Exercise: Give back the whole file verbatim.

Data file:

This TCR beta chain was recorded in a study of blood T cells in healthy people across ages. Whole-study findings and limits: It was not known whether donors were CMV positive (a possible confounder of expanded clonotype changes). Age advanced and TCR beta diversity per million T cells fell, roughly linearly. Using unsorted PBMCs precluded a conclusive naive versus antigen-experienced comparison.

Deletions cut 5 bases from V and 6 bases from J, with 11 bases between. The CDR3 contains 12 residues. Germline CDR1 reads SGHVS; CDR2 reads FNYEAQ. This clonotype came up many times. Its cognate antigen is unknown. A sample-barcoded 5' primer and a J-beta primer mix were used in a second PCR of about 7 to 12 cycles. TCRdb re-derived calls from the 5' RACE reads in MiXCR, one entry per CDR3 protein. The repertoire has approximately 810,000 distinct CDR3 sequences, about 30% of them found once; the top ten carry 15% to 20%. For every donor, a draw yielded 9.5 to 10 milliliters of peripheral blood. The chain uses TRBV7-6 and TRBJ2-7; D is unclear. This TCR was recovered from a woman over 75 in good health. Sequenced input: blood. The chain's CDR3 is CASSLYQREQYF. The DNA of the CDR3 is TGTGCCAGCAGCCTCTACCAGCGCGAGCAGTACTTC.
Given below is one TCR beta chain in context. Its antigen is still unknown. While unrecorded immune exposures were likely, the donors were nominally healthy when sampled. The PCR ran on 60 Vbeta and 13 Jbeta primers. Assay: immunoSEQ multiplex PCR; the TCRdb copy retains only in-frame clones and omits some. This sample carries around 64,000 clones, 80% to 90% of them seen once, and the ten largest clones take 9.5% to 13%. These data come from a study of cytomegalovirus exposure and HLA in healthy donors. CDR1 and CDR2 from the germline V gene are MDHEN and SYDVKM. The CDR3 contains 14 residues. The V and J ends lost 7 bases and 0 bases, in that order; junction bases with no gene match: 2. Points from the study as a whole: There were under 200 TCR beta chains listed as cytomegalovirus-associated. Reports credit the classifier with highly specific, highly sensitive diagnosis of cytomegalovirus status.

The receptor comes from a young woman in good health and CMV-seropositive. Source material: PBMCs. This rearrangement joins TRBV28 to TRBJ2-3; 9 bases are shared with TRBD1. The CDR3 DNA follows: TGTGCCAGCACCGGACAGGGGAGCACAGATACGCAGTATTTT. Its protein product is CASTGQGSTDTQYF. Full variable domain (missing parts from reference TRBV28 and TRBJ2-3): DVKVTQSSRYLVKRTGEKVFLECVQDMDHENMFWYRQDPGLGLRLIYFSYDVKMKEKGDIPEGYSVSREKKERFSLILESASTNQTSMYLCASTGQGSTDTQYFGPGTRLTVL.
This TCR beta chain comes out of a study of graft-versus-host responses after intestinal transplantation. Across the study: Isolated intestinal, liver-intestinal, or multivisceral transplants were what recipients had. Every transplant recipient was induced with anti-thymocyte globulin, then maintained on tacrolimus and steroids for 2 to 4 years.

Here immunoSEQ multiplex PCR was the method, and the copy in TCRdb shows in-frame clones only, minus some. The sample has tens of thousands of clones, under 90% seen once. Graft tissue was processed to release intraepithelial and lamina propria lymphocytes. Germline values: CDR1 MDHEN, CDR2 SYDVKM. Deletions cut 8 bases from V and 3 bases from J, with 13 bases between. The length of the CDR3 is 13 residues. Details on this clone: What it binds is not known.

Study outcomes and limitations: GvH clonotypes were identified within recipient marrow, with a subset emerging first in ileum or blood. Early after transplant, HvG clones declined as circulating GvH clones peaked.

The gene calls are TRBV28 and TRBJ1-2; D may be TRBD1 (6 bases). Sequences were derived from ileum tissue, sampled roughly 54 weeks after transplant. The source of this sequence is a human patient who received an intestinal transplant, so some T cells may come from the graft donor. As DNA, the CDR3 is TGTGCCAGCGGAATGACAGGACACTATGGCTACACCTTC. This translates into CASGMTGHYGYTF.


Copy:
This TCR beta chain was recorded in a study of blood T cells in healthy people across ages. Whole-study findings and limits: It was not known whether donors were CMV positive (a possible confounder of expanded clonotype changes). Age advanced and TCR beta diversity per million T cells fell, roughly linearly. Using unsorted PBMCs precluded a conclusive naive versus antigen-experienced comparison.

Deletions cut 5 bases from V and 6 bases from J, with 11 bases between. The CDR3 contains 12 residues. Germline CDR1 reads SGHVS; CDR2 reads FNYEAQ. This clonotype came up many times. Its cognate antigen is unknown. A sample-barcoded 5' primer and a J-beta primer mix were used in a second PCR of about 7 to 12 cycles. TCRdb re-derived calls from the 5' RACE reads in MiXCR, one entry per CDR3 protein. The repertoire has approximately 810,000 distinct CDR3 sequences, about 30% of them found once; the top ten carry 15% to 20%. For every donor, a draw yielded 9.5 to 10 milliliters of peripheral blood. The chain uses TRBV7-6 and TRBJ2-7; D is unclear. This TCR was recovered from a woman over 75 in good health. Sequenced input: blood. The chain's CDR3 is CASSLYQREQYF. The DNA of the CDR3 is TGTGCCAGCAGCCTCTACCAGCGCGAGCAGTACTTC.
Given below is one TCR beta chain in context. Its antigen is still unknown. While unrecorded immune exposures were likely, the donors were nominally healthy when sampled. The PCR ran on 60 Vbeta and 13 Jbeta primers. Assay: immunoSEQ multiplex PCR; the TCRdb copy retains only in-frame clones and omits some. This sample carries around 64,000 clones, 80% to 90% of them seen once, and the ten largest clones take 9.5% to 13%. These data come from a study of cytomegalovirus exposure and HLA in healthy donors. CDR1 and CDR2 from the germline V gene are MDHEN and SYDVKM. The CDR3 contains 14 residues. The V and J ends lost 7 bases and 0 bases, in that order; junction bases with no gene match: 2. Points from the study as a whole: There were under 200 TCR beta chains listed as cytomegalovirus-associated. Reports credit the classifier with highly specific, highly sensitive diagnosis of cytomegalovirus status.

The receptor comes from a young woman in good health and CMV-seropositive. Source material: PBMCs. This rearrangement joins TRBV28 to TRBJ2-3; 9 bases are shared with TRBD1. The CDR3 DNA follows: TGTGCCAGCACCGGACAGGGGAGCACAGATACGCAGTATTTT. Its protein product is CASTGQGSTDTQYF. Full variable domain (missing parts from reference TRBV28 and TRBJ2-3): DVKVTQSSRYLVKRTGEKVFLECVQDMDHENMFWYRQDPGLGLRLIYFSYDVKMKEKGDIPEGYSVSREKKERFSLILESASTNQTSMYLCASTGQGSTDTQYFGPGTRLTVL.
This TCR beta chain comes out of a study of graft-versus-host responses after intestinal transplantation. Across the study: Isolated intestinal, liver-intestinal, or multivisceral transplants were what recipients had. Every transplant recipient was induced with anti-thymocyte globulin, then maintained on tacrolimus and steroids for 2 to 4 years.

Here immunoSEQ multiplex PCR was the method, and the copy in TCRdb shows in-frame clones only, minus some. The sample has tens of thousands of clones, under 90% seen once. Graft tissue was processed to release intraepithelial and lamina propria lymphocytes. Germline values: CDR1 MDHEN, CDR2 SYDVKM. Deletions cut 8 bases from V and 3 bases from J, with 13 bases between. The length of the CDR3 is 13 residues. Details on this clone: What it binds is not known.

Study outcomes and limitations: GvH clonotypes were identified within recipient marrow, with a subset emerging first in ileum or blood. Early after transplant, HvG clones declined as circulating GvH clones peaked.

The gene calls are TRBV28 and TRBJ1-2; D may be TRBD1 (6 bases). Sequences were derived from ileum tissue, sampled roughly 54 weeks after transplant. The source of this sequence is a human patient who received an intestinal transplant, so some T cells may come from the graft donor. As DNA, the CDR3 is TGTGCCAGCGGAATGACAGGACACTATGGCTACACCTTC. This translates into CASGMTGHYGYTF.